But the New Orleans Saints' backup quarterback turned serious when he talked about his skills as a pass-catcher.
“I’ve probably got the best hands in the NFL,” Bridgewater insisted. “Well, first Michael Thomas. But then Teddy Bridgewater.”
Make no mistake: Although Bridgewater decided that it was the best career move for him to spend another year behind Drew Brees and under the tutelage of coach Sean Payton in New Orleans -- calling himself a “businessman” -- his competitive fire is alive and well.
Even when he was running the scout team during practices last year, Bridgewater loved talking trash to the Saints’ starting defensive backs. And they readily admit that he was torching them early in the season, before he forced them to step up their game.
“He talks. He makes good throws. He can make all the throws,” Williams said of Bridgewater. “Having a player who has the caliber to be a starter on the scout team, that’s big.
“And it showed on the field. Because when he was beating us early on, we weren’t playing up to what we can play [in the games]. And once we started doing a lot better against him, it showed on the field too.”
Bridgewater got to resume his rivalry against the first-string defense during a pair of OTA and minicamp practices over the past two weeks while Brees was absent for a trial in San Diego. And Bridgewater looked smooth in the role, especially during one particular red zone session.
Bridgewater had his share of ups and downs during New Orleans’ spring practice sessions; he got picked off by cornerback Patrick Robinson during each of the final two minicamp practices. But for the most part, he looked impressive and comfortable in an offense that he is really installing for the first time.
Since Bridgewater didn’t arrive until late August last year in a trade with the New York Jets, the team was done installing the full offense and already was devising weekly game plans.
“I think a lot of people forget the success he had when he was in Minnesota. I think he’s a great quarterback,” Kamara said of Bridgewater, who started 29 games in his first two seasons with the Vikings from 2014 to 2015, including the playoffs, before a devastating knee injury interrupted his career in the summer of 2016.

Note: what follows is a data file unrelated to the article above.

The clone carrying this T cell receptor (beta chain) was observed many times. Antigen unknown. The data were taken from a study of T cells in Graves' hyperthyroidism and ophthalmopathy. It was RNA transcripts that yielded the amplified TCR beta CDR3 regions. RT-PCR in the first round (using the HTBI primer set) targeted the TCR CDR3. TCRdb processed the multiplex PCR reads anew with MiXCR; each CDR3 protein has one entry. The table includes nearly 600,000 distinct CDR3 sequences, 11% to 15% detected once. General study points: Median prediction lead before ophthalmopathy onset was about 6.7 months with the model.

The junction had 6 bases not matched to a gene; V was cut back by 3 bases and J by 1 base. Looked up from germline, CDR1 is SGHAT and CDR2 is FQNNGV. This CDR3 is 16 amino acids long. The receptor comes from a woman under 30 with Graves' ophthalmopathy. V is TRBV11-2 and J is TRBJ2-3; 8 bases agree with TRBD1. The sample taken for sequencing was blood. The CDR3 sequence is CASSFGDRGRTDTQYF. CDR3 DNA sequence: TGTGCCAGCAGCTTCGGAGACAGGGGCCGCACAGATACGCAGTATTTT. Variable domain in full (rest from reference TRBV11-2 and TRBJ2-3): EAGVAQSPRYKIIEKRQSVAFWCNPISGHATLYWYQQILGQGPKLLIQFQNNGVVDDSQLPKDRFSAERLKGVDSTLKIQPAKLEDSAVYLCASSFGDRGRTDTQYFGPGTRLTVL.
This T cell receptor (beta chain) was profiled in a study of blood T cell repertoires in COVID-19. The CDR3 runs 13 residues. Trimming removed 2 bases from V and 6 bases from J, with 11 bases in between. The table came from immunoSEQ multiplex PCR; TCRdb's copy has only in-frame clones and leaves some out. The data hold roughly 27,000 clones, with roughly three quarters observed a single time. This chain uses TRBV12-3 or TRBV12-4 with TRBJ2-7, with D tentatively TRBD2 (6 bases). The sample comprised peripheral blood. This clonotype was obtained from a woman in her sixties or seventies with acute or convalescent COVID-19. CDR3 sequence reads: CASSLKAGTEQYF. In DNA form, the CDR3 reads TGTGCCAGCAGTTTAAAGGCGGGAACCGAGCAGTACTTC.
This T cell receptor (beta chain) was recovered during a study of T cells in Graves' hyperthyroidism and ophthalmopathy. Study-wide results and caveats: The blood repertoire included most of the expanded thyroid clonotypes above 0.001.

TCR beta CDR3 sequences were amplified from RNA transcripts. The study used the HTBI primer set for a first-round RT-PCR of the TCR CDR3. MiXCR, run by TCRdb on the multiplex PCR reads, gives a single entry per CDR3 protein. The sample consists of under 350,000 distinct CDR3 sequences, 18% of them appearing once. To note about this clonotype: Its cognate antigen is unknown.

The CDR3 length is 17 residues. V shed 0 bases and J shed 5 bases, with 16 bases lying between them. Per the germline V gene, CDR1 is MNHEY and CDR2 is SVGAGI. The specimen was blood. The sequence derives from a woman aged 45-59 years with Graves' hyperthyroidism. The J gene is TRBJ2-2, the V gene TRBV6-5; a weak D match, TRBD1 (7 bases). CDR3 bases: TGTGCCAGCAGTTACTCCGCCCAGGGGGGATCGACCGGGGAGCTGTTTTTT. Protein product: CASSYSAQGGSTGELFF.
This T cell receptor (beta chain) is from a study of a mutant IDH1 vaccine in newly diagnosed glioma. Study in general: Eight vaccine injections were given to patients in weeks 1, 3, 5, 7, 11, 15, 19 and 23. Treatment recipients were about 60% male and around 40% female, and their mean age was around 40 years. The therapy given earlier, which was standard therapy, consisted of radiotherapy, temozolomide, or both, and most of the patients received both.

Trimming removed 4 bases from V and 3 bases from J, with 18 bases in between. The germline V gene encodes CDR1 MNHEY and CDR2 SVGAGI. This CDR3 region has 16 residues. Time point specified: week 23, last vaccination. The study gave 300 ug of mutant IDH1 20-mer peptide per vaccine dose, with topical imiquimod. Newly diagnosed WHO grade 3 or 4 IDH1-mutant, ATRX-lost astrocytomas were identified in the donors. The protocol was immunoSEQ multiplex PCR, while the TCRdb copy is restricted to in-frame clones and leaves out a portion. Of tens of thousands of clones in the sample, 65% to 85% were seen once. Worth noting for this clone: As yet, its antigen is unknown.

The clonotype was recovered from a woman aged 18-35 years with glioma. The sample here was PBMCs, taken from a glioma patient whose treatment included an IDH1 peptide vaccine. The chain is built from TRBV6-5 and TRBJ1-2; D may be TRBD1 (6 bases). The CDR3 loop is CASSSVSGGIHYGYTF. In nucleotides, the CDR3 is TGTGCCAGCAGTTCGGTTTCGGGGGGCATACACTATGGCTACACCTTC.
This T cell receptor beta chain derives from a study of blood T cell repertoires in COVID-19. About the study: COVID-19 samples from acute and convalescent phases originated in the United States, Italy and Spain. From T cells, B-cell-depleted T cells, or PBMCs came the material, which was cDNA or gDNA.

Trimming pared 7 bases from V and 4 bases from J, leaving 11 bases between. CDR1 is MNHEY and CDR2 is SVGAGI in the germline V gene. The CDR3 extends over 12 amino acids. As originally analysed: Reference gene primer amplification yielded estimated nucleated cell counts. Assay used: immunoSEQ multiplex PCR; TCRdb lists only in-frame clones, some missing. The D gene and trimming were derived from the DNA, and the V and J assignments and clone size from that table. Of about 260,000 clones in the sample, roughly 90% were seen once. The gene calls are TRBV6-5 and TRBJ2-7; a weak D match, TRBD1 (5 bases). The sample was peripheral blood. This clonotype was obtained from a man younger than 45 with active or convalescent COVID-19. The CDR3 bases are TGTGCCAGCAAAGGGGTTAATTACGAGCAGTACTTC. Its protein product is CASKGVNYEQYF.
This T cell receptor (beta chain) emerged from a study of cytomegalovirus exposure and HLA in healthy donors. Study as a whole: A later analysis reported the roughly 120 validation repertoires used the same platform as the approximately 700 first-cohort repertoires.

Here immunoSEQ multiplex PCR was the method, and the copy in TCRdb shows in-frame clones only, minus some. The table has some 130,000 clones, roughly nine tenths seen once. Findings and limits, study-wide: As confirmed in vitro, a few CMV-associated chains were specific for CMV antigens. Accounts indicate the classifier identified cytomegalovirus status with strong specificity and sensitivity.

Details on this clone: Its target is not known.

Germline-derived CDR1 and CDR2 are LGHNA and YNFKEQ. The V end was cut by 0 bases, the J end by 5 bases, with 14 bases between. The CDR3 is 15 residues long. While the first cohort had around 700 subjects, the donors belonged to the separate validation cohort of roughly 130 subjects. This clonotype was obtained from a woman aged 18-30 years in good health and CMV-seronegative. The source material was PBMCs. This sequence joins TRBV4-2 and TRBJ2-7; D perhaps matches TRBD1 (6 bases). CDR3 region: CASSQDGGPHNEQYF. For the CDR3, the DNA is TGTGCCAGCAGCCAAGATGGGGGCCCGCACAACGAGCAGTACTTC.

“Some of the throws he makes, even when Drew’s there, he’s like, ‘Man, that’s a great throw.’ Everybody sees it,” Kamara said. “Obviously, there are things he has to get better at, but that goes for everybody. And he’s willing to learn.”
Payton and Saints offensive coordinator Pete Carmichael Jr. both said one of the best things about Bridgewater is that he is a “quick study.” Carmichael also said he has a very strong arm, he is accurate and he gets the ball out quickly -- “all those traits you look for in a quarterback that you can’t necessarily teach.”
“In fairness to Teddy, there are certain things you would begin to build around strength-wise that I think he’s exceptional at [if the Saints actually were using game plans in their spring practice sessions]. But when you’re in an OTA or a minicamp, you have an installation for the masses,” Payton said. “But he’s extremely bright. I think he has really good arm talent. And he has a demeanor about him that suits the position well. I think he’s a good leader.”
When asked what he thinks Payton likes about his demeanor, Bridgewater said he considers himself an even-keeled quarterback who doesn’t get too high or low.
“I just feel like when you play this position, you have to be the eye of the hurricane,” Bridgewater said. “When everything around you is going wild and running like a fire drill, you have to be the one that’s calm and cool. So hopefully that’s what he means.”
In a sense, Bridgewater has taken that same approach to his career.
Of course, he said, the competitor in him wants to get back on the field as quickly as possible. He has started just one game over the past three years -- when the Saints rested some of their starters in Week 17 last season.
But Bridgewater, 26, is still relatively young. And he is confident that learning under Brees and Payton will set him up best for future success in this league. So he signed a one-year, $7.25 million contract that is worth up to $12.5 million with incentives.
He is obviously a fantastic emergency option for the Saints. And he would seemingly be an ideal successor if the 40-year-old Brees ever decides to call it quits.
Otherwise, better opportunities could open up elsewhere around the NFL next offseason.
“I just sat back and weighed my options and thought about what would be best for me. And that’s an opportunity for me to just grow and continue to learn and expand my mental capacity as a football player,” said Bridgewater, who called it both “fun” and a “great opportunity” to mix in with the Saints’ starters this spring.
“You sit back and watch Drew operate with those guys. And it’s like, ‘Man, when they operate with Drew, it’s like a well-oiled machine.’ That’s the standard. And when you get your opportunity, you’ve gotta go in there and pick up right where Drew left off."